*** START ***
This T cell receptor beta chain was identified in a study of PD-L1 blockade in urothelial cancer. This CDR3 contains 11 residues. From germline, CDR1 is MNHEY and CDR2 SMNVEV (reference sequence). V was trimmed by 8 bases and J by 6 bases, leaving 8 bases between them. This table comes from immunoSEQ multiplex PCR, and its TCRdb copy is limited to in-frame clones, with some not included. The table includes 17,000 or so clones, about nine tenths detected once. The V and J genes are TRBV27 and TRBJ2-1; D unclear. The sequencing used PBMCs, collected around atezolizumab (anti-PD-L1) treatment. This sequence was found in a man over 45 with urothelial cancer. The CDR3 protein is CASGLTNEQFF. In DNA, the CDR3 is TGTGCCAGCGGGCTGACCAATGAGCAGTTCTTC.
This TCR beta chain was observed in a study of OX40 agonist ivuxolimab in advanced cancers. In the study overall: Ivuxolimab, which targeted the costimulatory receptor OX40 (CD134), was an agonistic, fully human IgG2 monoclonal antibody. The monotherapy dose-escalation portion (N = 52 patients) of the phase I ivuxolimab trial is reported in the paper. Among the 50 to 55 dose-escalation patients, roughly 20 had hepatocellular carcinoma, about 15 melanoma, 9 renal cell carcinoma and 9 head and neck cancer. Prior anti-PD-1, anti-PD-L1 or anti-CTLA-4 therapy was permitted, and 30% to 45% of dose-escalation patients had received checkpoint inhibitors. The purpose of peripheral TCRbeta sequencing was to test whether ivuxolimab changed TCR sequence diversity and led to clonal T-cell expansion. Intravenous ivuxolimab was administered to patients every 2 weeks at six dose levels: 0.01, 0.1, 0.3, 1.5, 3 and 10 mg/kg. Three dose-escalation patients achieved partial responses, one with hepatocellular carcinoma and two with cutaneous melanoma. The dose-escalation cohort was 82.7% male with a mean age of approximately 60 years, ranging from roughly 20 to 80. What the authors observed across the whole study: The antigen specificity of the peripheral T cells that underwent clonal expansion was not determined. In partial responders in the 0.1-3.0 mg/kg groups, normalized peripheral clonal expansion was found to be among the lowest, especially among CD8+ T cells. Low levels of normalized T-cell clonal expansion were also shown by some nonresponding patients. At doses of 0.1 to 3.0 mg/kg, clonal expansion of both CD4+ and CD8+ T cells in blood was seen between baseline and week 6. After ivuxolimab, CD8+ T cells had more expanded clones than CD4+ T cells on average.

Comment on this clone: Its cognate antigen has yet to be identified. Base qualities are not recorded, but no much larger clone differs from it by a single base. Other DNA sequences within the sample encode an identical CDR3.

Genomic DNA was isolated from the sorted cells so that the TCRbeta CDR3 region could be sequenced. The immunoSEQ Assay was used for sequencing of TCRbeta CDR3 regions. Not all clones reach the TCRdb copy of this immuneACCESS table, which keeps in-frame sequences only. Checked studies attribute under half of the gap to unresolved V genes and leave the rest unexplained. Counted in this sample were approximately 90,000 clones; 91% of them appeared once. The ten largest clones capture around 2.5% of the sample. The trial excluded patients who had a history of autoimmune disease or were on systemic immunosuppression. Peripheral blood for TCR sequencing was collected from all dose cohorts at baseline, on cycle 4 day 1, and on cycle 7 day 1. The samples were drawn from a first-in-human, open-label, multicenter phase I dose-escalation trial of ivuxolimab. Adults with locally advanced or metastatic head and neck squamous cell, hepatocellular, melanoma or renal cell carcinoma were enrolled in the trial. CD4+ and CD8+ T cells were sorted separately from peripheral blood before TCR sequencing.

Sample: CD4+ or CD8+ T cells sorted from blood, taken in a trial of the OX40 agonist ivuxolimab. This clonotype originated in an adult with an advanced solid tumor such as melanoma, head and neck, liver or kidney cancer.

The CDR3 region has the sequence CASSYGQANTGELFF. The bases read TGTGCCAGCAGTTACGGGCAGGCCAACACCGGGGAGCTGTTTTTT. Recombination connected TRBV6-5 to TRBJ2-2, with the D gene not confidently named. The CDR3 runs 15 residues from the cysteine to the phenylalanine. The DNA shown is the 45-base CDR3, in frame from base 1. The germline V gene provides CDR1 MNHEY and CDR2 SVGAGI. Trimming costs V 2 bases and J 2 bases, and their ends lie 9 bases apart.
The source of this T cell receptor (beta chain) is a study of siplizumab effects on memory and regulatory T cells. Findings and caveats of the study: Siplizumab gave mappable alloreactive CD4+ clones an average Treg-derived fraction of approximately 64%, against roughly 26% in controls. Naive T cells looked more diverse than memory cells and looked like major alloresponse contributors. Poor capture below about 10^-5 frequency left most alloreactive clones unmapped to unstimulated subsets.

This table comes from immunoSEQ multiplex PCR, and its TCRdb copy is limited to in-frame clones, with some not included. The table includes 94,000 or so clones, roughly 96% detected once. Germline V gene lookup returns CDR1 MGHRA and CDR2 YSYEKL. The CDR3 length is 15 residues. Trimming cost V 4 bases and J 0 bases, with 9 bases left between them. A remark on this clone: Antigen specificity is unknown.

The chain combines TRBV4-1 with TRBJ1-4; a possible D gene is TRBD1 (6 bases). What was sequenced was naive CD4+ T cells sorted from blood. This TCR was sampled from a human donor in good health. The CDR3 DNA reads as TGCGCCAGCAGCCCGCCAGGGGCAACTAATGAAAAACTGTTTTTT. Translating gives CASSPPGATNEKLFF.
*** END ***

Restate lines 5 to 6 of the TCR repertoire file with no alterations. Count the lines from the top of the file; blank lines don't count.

Sample: CD4+ or CD8+ T cells sorted from blood, taken in a trial of the OX40 agonist ivuxolimab. This clonotype originated in an adult with an advanced solid tumor such as melanoma, head and neck, liver or kidney cancer.

The CDR3 region has the sequence CASSYGQANTGELFF. The bases read TGTGCCAGCAGTTACGGGCAGGCCAACACCGGGGAGCTGTTTTTT. Recombination connected TRBV6-5 to TRBJ2-2, with the D gene not confidently named. The CDR3 runs 15 residues from the cysteine to the phenylalanine. The DNA shown is the 45-base CDR3, in frame from base 1. The germline V gene provides CDR1 MNHEY and CDR2 SVGAGI. Trimming costs V 2 bases and J 2 bases, and their ends lie 9 bases apart.